I had to read this twice but after having done so I think you are unto something. The central issue may very well be that we personify our ideas, rendering them real in the process. We become mini-authorities, mini-Hitlers without realizing it.
They are my ideas, and I am real so the ideas are felt as real.
Whereas if there was no personification, they would remain as ideas, ours as well as the other’s, non-threatening, just floating as it were.
We would then be cognizant of what we all here I am sure would agree with, that the description is not the described, that our ideas, no matter how true to what they are pointing at we feel them to be, are not what they are pointing at. Can never be, the truth cannot (* edited) be contained between our ears, only representations can be, What we are looking at lies beyond our images, of ourselves and of the other, as James has pointed out and the content of my mind as Crina has.
It is the creation of authority that we have to vigilant about, the thoughts becoming a thinker, taking on a reality that is not theirs to take on. It is this identification process that is common and the recognition of that, seeing that we all fall prey to that process, of making the thinker out of thought, could be the basis of great friendship. And with friendship comes trust, And freedom (to speak openly without worrying how you will be perceived). And safety. And patience. For patience, with this most difficult of problems, is everything.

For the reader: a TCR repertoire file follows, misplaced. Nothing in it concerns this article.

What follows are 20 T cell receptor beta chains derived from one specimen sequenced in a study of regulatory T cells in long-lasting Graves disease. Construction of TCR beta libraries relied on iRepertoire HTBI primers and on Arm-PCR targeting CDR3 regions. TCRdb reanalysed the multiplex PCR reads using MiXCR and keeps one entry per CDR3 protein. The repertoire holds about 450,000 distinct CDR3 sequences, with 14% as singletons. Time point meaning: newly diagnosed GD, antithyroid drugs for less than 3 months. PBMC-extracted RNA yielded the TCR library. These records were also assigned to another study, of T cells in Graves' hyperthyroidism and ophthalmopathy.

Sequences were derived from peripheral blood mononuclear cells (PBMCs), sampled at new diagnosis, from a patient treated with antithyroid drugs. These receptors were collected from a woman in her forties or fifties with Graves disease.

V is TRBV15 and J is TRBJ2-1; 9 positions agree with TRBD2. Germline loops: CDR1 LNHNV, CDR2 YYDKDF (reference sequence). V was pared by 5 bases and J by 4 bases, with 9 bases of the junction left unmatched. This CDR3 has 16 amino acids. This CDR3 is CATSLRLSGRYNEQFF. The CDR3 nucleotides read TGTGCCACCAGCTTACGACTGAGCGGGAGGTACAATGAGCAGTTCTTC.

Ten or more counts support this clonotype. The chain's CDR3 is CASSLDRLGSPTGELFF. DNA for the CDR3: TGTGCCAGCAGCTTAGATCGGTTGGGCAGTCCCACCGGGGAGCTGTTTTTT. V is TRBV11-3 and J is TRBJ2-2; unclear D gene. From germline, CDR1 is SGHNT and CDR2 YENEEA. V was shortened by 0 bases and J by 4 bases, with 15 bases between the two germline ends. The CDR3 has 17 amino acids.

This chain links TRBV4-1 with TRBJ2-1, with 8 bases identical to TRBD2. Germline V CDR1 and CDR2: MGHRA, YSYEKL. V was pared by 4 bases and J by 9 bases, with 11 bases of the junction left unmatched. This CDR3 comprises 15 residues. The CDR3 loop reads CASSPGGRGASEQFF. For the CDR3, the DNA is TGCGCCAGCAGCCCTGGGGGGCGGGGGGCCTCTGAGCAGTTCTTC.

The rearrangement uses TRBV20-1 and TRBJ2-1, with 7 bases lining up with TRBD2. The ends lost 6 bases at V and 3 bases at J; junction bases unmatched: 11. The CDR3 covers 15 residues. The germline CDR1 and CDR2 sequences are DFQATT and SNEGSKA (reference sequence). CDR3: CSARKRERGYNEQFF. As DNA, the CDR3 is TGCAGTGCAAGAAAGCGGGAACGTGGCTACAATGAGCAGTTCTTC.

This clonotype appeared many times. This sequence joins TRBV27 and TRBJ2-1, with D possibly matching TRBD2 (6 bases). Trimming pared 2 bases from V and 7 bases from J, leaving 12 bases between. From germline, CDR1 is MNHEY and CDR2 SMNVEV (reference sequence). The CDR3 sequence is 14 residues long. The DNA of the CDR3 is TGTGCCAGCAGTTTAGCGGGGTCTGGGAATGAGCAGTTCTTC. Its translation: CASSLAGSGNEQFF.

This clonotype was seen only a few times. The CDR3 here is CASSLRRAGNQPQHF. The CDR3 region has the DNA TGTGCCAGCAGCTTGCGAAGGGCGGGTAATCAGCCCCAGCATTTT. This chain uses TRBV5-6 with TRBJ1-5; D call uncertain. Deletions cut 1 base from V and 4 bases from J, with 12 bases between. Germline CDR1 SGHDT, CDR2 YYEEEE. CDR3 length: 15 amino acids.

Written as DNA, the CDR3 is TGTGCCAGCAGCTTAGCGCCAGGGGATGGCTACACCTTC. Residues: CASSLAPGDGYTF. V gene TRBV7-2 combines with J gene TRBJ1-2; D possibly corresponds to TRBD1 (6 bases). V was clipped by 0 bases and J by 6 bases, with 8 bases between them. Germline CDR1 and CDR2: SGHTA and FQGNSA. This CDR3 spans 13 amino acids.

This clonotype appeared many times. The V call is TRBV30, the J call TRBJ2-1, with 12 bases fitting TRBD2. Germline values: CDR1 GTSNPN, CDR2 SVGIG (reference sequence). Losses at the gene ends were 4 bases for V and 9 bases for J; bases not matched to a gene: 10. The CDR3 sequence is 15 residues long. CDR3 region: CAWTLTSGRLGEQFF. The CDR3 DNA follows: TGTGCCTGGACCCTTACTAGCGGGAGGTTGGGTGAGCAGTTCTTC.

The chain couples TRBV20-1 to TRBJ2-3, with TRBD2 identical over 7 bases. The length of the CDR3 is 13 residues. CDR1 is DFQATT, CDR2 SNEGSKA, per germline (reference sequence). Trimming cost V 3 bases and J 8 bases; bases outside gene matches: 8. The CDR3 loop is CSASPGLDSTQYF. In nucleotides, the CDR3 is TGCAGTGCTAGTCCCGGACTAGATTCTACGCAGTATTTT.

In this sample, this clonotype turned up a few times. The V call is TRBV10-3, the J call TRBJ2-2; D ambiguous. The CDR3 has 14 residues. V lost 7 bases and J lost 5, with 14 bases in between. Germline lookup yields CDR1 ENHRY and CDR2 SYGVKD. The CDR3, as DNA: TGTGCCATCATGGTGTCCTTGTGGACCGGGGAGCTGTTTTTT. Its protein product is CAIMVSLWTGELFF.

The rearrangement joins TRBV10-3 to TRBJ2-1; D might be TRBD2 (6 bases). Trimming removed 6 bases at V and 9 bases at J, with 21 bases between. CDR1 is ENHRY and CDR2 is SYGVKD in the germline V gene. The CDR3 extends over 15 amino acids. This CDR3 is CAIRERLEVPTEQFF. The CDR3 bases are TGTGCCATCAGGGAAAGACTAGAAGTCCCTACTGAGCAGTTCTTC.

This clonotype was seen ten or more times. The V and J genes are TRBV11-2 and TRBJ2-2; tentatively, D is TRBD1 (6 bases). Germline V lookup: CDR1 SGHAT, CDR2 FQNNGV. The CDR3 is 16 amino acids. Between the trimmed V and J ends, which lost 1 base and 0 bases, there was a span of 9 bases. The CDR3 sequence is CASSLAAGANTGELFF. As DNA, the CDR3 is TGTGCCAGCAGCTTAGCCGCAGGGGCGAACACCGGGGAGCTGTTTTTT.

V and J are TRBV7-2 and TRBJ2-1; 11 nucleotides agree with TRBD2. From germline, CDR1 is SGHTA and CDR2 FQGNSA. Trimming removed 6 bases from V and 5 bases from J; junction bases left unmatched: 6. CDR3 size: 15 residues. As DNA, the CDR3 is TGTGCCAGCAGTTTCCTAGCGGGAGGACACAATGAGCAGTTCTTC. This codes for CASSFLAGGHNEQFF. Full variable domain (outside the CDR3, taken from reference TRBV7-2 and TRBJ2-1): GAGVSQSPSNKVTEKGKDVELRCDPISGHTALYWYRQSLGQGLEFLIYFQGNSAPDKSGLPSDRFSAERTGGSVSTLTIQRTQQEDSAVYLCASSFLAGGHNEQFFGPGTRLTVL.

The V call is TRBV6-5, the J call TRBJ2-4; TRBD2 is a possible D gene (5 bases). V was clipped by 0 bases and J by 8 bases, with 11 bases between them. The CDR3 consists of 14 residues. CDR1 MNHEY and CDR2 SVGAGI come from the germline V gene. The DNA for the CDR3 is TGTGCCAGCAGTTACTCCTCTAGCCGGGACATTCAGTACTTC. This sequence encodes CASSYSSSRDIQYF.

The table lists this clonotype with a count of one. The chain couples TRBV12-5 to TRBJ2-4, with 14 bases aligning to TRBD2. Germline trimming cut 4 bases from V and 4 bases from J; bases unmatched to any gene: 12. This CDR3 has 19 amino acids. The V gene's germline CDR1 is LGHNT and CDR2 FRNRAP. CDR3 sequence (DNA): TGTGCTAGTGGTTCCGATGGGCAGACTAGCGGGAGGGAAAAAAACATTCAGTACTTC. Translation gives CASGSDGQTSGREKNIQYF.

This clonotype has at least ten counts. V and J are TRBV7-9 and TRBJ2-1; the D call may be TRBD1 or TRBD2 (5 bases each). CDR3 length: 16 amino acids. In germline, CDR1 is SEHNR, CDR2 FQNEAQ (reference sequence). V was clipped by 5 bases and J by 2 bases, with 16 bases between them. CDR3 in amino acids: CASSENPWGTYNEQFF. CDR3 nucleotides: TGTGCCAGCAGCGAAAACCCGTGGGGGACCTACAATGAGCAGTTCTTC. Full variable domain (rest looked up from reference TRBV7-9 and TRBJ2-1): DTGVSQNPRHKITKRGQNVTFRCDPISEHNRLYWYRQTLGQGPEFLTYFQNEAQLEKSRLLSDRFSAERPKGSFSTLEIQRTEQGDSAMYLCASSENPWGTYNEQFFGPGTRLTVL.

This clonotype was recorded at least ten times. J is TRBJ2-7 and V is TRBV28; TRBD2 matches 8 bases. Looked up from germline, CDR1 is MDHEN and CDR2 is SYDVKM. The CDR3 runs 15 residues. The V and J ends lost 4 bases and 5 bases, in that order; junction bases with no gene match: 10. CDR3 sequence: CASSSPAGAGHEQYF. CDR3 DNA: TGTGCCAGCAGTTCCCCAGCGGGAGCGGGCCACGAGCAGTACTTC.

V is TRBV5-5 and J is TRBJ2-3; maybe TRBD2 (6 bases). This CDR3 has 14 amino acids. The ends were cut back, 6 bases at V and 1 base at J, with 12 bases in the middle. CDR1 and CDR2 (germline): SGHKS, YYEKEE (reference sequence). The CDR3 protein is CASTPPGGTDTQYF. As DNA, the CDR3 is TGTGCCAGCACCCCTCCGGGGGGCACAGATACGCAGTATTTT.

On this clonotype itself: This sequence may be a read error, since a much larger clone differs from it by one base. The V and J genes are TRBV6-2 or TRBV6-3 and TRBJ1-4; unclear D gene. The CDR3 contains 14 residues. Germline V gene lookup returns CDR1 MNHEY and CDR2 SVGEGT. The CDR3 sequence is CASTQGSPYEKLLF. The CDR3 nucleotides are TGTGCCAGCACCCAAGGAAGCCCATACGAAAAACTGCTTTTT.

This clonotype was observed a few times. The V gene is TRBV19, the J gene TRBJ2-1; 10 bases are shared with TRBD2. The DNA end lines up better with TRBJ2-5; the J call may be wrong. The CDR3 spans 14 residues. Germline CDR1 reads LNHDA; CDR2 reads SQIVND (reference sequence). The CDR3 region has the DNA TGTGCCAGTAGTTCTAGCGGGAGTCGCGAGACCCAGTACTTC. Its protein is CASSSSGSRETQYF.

As Alice said in “Alice in Wonderland”, I am not afraid of you. You are nothing but a pack of cards".
Can we regard our thoughts in like manner? Quite the challenge. Seems to me that is what we are here for. It isn’t a question of humility or changing what we think or how we think, of not applying ourselves to the subject as best we can. Something else altogether - to not let the authority of self, of personification, seep in. Or, failing that, at least be aware that it has.